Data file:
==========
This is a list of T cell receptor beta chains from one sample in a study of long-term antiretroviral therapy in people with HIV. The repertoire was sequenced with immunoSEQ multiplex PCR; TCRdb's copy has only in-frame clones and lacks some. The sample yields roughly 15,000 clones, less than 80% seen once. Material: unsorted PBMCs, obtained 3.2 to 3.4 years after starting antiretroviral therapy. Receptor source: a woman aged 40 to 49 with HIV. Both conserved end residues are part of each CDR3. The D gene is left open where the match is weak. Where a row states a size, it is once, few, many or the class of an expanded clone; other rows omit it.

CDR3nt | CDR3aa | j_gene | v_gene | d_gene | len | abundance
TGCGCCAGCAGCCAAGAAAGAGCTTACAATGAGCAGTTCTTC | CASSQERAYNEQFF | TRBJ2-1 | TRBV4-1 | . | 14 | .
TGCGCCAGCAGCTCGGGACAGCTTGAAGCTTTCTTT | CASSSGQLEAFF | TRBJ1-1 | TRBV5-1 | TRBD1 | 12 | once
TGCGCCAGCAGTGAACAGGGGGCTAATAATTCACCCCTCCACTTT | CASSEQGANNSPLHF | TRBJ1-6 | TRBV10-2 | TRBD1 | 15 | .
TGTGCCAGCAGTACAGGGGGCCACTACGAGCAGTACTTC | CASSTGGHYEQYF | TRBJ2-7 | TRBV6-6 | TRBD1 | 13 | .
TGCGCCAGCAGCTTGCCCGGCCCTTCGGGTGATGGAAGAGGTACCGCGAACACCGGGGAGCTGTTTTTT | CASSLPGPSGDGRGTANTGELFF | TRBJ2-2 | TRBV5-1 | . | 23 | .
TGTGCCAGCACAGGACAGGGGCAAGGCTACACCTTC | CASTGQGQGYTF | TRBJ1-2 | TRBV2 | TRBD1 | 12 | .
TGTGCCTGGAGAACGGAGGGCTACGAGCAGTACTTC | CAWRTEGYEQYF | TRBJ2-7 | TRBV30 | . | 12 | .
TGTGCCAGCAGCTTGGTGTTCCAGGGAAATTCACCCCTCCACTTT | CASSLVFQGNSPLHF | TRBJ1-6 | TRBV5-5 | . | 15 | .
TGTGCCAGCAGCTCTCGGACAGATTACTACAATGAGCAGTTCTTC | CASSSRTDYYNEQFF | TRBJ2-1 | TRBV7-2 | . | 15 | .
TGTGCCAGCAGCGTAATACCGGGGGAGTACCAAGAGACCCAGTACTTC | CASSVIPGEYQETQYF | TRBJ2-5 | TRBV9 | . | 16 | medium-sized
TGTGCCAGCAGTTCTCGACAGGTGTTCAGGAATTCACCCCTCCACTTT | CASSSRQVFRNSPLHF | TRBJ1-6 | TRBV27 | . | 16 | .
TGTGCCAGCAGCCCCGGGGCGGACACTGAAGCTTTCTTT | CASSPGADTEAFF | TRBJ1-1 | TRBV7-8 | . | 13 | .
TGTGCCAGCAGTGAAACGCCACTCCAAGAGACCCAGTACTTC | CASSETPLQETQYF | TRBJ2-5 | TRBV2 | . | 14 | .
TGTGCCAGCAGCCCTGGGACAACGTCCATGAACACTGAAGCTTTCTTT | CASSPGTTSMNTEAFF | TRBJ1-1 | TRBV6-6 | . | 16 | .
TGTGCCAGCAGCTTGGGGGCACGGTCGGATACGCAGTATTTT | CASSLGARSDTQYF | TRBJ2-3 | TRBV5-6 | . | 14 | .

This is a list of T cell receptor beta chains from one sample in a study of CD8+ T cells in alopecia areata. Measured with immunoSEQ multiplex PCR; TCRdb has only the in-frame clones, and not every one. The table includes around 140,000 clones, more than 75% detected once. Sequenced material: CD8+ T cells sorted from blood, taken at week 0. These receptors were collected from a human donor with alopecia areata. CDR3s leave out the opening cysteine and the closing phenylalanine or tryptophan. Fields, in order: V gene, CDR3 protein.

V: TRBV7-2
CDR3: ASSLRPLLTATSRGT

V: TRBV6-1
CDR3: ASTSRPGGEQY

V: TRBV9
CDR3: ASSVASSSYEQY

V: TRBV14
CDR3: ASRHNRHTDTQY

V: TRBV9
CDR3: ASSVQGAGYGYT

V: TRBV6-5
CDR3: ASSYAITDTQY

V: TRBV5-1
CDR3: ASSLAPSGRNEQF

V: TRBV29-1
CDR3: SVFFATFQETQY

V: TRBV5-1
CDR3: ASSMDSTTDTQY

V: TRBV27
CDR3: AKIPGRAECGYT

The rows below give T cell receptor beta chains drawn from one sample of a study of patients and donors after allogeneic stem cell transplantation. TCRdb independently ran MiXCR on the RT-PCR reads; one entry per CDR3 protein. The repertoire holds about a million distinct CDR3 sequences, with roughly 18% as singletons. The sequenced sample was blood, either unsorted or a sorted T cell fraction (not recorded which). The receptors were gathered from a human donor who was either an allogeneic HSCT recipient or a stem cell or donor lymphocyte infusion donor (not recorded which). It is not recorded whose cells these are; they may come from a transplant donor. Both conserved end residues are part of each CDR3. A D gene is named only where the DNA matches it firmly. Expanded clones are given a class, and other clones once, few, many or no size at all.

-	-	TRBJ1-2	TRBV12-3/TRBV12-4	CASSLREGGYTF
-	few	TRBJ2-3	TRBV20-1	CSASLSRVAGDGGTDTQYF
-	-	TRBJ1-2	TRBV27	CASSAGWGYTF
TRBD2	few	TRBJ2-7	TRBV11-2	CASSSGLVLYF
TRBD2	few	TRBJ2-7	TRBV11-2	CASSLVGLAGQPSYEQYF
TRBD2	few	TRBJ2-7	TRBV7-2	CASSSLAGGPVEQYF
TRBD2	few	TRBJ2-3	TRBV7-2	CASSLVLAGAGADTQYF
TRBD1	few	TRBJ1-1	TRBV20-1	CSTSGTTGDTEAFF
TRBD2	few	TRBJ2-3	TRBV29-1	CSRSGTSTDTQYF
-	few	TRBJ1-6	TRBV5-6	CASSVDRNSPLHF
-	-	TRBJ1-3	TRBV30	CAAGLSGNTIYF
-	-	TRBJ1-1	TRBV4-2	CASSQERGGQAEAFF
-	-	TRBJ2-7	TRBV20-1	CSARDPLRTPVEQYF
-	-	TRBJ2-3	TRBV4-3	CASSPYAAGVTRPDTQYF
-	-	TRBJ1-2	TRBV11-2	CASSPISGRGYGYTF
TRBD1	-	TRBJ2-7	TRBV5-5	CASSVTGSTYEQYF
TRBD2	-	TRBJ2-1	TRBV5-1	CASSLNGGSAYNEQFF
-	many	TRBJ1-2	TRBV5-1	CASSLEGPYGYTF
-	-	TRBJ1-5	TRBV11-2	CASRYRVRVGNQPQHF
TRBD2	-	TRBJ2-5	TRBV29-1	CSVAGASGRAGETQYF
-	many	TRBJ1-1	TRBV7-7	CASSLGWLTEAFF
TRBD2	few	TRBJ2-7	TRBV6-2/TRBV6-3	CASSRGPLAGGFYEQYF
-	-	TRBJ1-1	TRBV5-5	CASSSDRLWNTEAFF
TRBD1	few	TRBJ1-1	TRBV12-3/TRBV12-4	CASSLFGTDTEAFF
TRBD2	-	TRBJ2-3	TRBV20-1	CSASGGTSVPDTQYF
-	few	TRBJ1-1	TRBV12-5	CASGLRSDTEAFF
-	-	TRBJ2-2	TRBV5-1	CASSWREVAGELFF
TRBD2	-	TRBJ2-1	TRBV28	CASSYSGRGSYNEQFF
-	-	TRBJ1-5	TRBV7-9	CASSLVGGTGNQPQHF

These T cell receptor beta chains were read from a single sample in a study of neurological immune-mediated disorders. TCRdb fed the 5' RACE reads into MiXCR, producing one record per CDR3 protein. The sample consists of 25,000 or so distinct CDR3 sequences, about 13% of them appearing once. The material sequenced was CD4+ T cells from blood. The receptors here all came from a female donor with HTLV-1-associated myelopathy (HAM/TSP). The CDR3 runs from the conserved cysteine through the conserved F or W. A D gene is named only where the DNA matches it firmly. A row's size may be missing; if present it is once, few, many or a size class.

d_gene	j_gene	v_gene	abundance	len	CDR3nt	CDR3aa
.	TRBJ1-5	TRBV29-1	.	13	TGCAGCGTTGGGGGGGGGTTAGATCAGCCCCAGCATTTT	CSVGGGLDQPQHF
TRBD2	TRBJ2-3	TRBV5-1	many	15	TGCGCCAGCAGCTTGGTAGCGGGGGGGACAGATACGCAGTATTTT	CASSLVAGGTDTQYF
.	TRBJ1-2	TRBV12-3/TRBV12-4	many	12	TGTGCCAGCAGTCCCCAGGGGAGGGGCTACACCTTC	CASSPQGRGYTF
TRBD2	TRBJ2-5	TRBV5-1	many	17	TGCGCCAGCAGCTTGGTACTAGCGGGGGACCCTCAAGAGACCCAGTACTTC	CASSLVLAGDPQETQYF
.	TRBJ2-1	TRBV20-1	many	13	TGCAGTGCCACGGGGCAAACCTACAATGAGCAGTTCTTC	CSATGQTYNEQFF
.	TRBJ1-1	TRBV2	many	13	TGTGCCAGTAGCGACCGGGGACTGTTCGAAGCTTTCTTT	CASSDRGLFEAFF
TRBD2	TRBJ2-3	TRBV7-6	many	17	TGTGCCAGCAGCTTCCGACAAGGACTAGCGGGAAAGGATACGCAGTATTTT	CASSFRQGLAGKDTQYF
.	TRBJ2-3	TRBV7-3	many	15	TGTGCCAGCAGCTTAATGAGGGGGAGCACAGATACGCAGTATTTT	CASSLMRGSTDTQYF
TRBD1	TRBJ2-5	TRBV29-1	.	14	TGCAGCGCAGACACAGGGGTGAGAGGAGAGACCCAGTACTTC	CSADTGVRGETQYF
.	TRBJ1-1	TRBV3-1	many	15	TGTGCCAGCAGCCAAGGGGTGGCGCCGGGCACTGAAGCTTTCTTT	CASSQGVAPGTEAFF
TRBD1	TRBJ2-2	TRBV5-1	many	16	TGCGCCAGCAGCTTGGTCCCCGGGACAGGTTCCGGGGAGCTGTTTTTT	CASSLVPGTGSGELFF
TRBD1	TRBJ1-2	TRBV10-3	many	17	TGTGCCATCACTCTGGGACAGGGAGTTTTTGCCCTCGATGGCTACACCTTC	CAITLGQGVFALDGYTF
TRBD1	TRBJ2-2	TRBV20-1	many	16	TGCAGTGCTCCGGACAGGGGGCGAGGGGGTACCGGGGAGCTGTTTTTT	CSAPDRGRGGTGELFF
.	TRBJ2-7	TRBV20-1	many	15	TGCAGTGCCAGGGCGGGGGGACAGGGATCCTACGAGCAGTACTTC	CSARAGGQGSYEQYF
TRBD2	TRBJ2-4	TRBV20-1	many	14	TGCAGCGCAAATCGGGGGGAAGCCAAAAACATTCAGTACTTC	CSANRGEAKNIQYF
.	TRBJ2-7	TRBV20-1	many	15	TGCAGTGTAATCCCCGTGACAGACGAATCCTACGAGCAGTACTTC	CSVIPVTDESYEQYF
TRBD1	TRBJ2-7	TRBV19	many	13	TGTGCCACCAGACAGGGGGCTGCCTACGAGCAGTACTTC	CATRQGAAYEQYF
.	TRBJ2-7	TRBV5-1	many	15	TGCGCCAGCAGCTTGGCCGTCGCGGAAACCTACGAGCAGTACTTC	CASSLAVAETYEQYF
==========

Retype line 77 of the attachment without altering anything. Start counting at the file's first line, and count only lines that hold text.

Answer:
TRBD2	TRBJ2-3	TRBV7-6	many	17	TGTGCCAGCAGCTTCCGACAAGGACTAGCGGGAAAGGATACGCAGTATTTT	CASSFRQGLAGKDTQYF